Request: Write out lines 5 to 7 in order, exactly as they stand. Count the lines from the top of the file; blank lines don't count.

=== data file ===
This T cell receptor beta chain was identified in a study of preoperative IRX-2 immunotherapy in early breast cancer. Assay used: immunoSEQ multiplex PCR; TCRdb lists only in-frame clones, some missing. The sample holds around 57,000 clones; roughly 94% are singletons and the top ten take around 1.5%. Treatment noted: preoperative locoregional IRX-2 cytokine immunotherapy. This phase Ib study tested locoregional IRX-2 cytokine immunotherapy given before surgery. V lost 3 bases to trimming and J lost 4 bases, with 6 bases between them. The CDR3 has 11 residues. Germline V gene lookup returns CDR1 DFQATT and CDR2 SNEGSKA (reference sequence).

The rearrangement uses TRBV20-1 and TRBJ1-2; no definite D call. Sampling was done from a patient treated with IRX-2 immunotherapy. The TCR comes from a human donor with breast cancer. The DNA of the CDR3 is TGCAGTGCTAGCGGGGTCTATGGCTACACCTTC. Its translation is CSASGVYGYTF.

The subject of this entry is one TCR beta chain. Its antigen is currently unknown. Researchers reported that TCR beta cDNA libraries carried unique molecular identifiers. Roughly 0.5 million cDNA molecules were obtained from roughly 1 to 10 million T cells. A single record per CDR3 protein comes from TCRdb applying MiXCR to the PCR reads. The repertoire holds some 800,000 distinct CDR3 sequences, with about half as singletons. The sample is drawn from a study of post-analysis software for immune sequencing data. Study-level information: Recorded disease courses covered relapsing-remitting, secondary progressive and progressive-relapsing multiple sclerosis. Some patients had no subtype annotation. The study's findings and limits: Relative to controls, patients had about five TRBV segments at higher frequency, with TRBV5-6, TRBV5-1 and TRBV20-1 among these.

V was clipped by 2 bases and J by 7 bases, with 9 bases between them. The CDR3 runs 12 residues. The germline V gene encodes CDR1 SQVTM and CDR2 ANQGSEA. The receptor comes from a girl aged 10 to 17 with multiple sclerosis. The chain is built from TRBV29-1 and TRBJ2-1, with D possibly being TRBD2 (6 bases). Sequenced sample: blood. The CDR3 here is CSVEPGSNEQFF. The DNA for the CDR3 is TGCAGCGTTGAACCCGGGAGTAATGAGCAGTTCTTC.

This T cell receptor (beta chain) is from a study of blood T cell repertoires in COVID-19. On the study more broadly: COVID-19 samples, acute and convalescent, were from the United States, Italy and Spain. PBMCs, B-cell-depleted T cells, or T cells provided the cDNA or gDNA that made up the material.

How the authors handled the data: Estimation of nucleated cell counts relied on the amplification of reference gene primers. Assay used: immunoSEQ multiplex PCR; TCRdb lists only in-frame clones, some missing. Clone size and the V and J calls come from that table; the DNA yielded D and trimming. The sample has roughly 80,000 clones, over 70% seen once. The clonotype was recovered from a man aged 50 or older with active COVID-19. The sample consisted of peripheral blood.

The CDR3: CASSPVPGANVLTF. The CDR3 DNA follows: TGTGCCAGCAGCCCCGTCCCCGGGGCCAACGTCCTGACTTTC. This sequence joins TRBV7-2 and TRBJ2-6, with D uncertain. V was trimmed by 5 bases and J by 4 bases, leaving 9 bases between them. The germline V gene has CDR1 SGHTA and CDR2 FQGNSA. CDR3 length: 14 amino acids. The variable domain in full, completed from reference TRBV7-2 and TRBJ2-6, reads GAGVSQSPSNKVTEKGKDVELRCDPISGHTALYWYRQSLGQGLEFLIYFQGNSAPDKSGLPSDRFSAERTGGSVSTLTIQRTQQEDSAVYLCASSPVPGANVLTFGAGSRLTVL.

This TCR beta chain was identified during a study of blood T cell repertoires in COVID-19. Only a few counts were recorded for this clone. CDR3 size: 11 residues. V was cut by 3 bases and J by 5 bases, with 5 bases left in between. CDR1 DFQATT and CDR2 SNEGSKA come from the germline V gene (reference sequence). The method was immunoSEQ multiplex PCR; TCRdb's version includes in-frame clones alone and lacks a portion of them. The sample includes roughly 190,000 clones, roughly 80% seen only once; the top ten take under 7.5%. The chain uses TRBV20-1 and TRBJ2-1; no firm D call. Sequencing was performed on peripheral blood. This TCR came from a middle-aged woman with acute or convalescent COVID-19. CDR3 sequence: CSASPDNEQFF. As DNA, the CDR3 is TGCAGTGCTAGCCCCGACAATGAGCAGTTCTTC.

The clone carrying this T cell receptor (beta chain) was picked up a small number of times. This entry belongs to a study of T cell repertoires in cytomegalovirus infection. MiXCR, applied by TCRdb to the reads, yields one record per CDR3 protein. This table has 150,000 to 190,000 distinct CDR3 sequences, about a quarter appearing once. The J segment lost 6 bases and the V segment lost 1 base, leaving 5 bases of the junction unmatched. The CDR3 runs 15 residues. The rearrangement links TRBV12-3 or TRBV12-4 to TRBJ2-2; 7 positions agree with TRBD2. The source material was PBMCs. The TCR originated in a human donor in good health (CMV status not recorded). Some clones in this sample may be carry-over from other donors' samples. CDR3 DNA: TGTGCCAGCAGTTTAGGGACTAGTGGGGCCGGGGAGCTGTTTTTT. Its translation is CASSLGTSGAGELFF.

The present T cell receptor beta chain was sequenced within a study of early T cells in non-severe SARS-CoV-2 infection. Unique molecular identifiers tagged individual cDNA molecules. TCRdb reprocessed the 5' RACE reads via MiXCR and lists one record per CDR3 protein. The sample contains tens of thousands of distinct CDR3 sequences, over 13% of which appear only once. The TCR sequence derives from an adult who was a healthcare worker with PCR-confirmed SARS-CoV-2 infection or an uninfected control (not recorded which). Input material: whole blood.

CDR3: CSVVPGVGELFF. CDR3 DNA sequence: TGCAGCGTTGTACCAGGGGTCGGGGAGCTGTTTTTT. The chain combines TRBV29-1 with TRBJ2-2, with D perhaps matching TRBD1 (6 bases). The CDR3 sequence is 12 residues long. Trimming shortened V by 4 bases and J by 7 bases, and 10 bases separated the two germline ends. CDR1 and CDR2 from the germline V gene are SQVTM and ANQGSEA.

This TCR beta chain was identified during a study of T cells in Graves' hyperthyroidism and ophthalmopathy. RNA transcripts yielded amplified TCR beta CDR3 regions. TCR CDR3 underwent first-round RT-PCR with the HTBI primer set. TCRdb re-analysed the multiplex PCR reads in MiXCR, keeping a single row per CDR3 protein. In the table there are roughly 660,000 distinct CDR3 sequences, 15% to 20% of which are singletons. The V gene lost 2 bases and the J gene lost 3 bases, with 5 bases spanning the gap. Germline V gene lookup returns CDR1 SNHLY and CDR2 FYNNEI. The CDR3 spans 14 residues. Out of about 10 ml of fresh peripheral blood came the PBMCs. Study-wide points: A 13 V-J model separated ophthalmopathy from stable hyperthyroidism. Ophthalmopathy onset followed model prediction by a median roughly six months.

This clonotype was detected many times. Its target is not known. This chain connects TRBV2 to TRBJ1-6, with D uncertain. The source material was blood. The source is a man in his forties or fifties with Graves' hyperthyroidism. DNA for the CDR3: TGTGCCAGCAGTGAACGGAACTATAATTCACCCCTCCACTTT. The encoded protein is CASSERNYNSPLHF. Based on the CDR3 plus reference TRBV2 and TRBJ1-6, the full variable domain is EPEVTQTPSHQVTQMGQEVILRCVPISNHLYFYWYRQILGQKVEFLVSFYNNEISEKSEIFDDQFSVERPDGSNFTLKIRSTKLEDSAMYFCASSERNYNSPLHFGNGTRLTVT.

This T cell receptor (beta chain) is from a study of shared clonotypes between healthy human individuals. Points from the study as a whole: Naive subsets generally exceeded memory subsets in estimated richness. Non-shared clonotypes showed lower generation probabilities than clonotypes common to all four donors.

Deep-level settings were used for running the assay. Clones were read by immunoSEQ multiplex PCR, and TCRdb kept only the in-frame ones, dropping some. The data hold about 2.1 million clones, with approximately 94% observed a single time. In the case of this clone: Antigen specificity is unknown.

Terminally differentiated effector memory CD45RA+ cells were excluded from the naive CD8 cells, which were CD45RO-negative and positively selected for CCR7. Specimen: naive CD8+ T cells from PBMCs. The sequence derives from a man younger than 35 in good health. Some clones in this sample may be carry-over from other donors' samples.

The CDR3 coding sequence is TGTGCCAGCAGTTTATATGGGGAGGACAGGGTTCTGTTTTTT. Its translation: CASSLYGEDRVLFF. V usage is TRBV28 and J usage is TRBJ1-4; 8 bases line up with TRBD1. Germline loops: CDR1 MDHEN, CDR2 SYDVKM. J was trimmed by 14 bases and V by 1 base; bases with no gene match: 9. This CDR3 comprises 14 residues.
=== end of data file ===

This T cell receptor (beta chain) is from a study of blood T cell repertoires in COVID-19. On the study more broadly: COVID-19 samples, acute and convalescent, were from the United States, Italy and Spain. PBMCs, B-cell-depleted T cells, or T cells provided the cDNA or gDNA that made up the material.

How the authors handled the data: Estimation of nucleated cell counts relied on the amplification of reference gene primers. Assay used: immunoSEQ multiplex PCR; TCRdb lists only in-frame clones, some missing. Clone size and the V and J calls come from that table; the DNA yielded D and trimming. The sample has roughly 80,000 clones, over 70% seen once. The clonotype was recovered from a man aged 50 or older with active COVID-19. The sample consisted of peripheral blood.

The CDR3: CASSPVPGANVLTF. The CDR3 DNA follows: TGTGCCAGCAGCCCCGTCCCCGGGGCCAACGTCCTGACTTTC. This sequence joins TRBV7-2 and TRBJ2-6, with D uncertain. V was trimmed by 5 bases and J by 4 bases, leaving 9 bases between them. The germline V gene has CDR1 SGHTA and CDR2 FQGNSA. CDR3 length: 14 amino acids. The variable domain in full, completed from reference TRBV7-2 and TRBJ2-6, reads GAGVSQSPSNKVTEKGKDVELRCDPISGHTALYWYRQSLGQGLEFLIYFQGNSAPDKSGLPSDRFSAERTGGSVSTLTIQRTQQEDSAVYLCASSPVPGANVLTFGAGSRLTVL.